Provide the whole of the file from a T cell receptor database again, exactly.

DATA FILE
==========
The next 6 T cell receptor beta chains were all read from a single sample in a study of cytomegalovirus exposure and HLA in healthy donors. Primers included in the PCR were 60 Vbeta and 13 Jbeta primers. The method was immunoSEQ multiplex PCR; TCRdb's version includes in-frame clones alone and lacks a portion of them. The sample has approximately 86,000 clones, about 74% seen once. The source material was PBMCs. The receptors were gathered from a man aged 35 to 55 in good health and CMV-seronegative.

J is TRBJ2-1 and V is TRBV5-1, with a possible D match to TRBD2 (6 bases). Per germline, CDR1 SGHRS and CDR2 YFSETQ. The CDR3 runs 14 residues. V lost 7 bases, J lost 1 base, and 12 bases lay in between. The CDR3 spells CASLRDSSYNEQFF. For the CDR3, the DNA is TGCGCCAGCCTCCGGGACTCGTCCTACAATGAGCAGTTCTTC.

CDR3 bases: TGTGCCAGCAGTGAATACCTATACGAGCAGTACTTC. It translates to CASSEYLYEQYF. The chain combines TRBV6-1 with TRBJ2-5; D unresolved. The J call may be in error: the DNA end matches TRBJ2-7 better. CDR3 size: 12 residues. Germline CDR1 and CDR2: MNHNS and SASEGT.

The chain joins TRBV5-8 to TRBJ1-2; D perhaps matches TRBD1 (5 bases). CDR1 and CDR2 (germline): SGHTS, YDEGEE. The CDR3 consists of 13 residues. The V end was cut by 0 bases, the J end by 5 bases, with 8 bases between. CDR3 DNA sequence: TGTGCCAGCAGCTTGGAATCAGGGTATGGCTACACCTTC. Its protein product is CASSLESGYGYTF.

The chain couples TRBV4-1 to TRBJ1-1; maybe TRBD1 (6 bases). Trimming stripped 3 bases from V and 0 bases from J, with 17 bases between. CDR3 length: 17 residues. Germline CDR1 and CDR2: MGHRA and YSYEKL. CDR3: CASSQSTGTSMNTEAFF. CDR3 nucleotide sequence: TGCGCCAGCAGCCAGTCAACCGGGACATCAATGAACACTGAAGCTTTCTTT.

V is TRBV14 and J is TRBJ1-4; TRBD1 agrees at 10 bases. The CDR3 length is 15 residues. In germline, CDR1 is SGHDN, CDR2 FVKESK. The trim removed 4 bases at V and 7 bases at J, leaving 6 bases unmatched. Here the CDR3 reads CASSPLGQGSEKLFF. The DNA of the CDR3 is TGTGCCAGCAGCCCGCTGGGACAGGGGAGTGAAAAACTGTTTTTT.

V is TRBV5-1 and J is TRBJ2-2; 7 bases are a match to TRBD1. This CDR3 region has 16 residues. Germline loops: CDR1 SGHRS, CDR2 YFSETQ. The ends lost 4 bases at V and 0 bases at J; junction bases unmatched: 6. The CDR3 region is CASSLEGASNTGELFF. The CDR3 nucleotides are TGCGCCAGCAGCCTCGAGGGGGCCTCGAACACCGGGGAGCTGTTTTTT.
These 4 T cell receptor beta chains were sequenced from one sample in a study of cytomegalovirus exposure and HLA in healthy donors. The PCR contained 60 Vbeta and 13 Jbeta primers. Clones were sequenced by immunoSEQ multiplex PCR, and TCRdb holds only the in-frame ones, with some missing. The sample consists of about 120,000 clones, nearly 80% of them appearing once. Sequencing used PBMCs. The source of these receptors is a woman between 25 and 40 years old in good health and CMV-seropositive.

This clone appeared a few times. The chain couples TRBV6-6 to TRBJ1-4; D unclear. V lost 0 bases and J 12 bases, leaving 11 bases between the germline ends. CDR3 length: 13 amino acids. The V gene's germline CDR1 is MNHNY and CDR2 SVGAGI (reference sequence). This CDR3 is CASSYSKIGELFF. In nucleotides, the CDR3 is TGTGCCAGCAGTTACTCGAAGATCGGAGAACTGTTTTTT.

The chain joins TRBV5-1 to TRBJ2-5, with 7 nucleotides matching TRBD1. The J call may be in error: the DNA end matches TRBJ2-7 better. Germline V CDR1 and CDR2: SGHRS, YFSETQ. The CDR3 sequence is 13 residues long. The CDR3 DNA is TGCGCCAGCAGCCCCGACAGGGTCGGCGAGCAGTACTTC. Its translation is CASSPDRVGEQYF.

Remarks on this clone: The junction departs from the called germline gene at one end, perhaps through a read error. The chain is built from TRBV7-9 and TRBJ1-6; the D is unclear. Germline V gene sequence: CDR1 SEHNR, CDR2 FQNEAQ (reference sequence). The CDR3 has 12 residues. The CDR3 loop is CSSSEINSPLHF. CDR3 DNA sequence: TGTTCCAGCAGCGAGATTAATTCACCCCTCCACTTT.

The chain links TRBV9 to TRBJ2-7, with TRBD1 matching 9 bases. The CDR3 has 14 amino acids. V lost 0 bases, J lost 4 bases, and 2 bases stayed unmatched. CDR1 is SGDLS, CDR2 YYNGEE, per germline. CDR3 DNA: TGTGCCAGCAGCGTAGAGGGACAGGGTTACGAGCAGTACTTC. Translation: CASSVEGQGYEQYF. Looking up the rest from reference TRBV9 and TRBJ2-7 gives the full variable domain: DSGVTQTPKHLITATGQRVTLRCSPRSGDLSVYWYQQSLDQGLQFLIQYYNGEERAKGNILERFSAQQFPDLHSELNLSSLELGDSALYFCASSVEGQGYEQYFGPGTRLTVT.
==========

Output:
The next 6 T cell receptor beta chains were all read from a single sample in a study of cytomegalovirus exposure and HLA in healthy donors. Primers included in the PCR were 60 Vbeta and 13 Jbeta primers. The method was immunoSEQ multiplex PCR; TCRdb's version includes in-frame clones alone and lacks a portion of them. The sample has approximately 86,000 clones, about 74% seen once. The source material was PBMCs. The receptors were gathered from a man aged 35 to 55 in good health and CMV-seronegative.

J is TRBJ2-1 and V is TRBV5-1, with a possible D match to TRBD2 (6 bases). Per germline, CDR1 SGHRS and CDR2 YFSETQ. The CDR3 runs 14 residues. V lost 7 bases, J lost 1 base, and 12 bases lay in between. The CDR3 spells CASLRDSSYNEQFF. For the CDR3, the DNA is TGCGCCAGCCTCCGGGACTCGTCCTACAATGAGCAGTTCTTC.

CDR3 bases: TGTGCCAGCAGTGAATACCTATACGAGCAGTACTTC. It translates to CASSEYLYEQYF. The chain combines TRBV6-1 with TRBJ2-5; D unresolved. The J call may be in error: the DNA end matches TRBJ2-7 better. CDR3 size: 12 residues. Germline CDR1 and CDR2: MNHNS and SASEGT.

The chain joins TRBV5-8 to TRBJ1-2; D perhaps matches TRBD1 (5 bases). CDR1 and CDR2 (germline): SGHTS, YDEGEE. The CDR3 consists of 13 residues. The V end was cut by 0 bases, the J end by 5 bases, with 8 bases between. CDR3 DNA sequence: TGTGCCAGCAGCTTGGAATCAGGGTATGGCTACACCTTC. Its protein product is CASSLESGYGYTF.

The chain couples TRBV4-1 to TRBJ1-1; maybe TRBD1 (6 bases). Trimming stripped 3 bases from V and 0 bases from J, with 17 bases between. CDR3 length: 17 residues. Germline CDR1 and CDR2: MGHRA and YSYEKL. CDR3: CASSQSTGTSMNTEAFF. CDR3 nucleotide sequence: TGCGCCAGCAGCCAGTCAACCGGGACATCAATGAACACTGAAGCTTTCTTT.

V is TRBV14 and J is TRBJ1-4; TRBD1 agrees at 10 bases. The CDR3 length is 15 residues. In germline, CDR1 is SGHDN, CDR2 FVKESK. The trim removed 4 bases at V and 7 bases at J, leaving 6 bases unmatched. Here the CDR3 reads CASSPLGQGSEKLFF. The DNA of the CDR3 is TGTGCCAGCAGCCCGCTGGGACAGGGGAGTGAAAAACTGTTTTTT.

V is TRBV5-1 and J is TRBJ2-2; 7 bases are a match to TRBD1. This CDR3 region has 16 residues. Germline loops: CDR1 SGHRS, CDR2 YFSETQ. The ends lost 4 bases at V and 0 bases at J; junction bases unmatched: 6. The CDR3 region is CASSLEGASNTGELFF. The CDR3 nucleotides are TGCGCCAGCAGCCTCGAGGGGGCCTCGAACACCGGGGAGCTGTTTTTT.
These 4 T cell receptor beta chains were sequenced from one sample in a study of cytomegalovirus exposure and HLA in healthy donors. The PCR contained 60 Vbeta and 13 Jbeta primers. Clones were sequenced by immunoSEQ multiplex PCR, and TCRdb holds only the in-frame ones, with some missing. The sample consists of about 120,000 clones, nearly 80% of them appearing once. Sequencing used PBMCs. The source of these receptors is a woman between 25 and 40 years old in good health and CMV-seropositive.

This clone appeared a few times. The chain couples TRBV6-6 to TRBJ1-4; D unclear. V lost 0 bases and J 12 bases, leaving 11 bases between the germline ends. CDR3 length: 13 amino acids. The V gene's germline CDR1 is MNHNY and CDR2 SVGAGI (reference sequence). This CDR3 is CASSYSKIGELFF. In nucleotides, the CDR3 is TGTGCCAGCAGTTACTCGAAGATCGGAGAACTGTTTTTT.

The chain joins TRBV5-1 to TRBJ2-5, with 7 nucleotides matching TRBD1. The J call may be in error: the DNA end matches TRBJ2-7 better. Germline V CDR1 and CDR2: SGHRS, YFSETQ. The CDR3 sequence is 13 residues long. The CDR3 DNA is TGCGCCAGCAGCCCCGACAGGGTCGGCGAGCAGTACTTC. Its translation is CASSPDRVGEQYF.

Remarks on this clone: The junction departs from the called germline gene at one end, perhaps through a read error. The chain is built from TRBV7-9 and TRBJ1-6; the D is unclear. Germline V gene sequence: CDR1 SEHNR, CDR2 FQNEAQ (reference sequence). The CDR3 has 12 residues. The CDR3 loop is CSSSEINSPLHF. CDR3 DNA sequence: TGTTCCAGCAGCGAGATTAATTCACCCCTCCACTTT.

The chain links TRBV9 to TRBJ2-7, with TRBD1 matching 9 bases. The CDR3 has 14 amino acids. V lost 0 bases, J lost 4 bases, and 2 bases stayed unmatched. CDR1 is SGDLS, CDR2 YYNGEE, per germline. CDR3 DNA: TGTGCCAGCAGCGTAGAGGGACAGGGTTACGAGCAGTACTTC. Translation: CASSVEGQGYEQYF. Looking up the rest from reference TRBV9 and TRBJ2-7 gives the full variable domain: DSGVTQTPKHLITATGQRVTLRCSPRSGDLSVYWYQQSLDQGLQFLIQYYNGEERAKGNILERFSAQQFPDLHSELNLSSLELGDSALYFCASSVEGQGYEQYFGPGTRLTVT.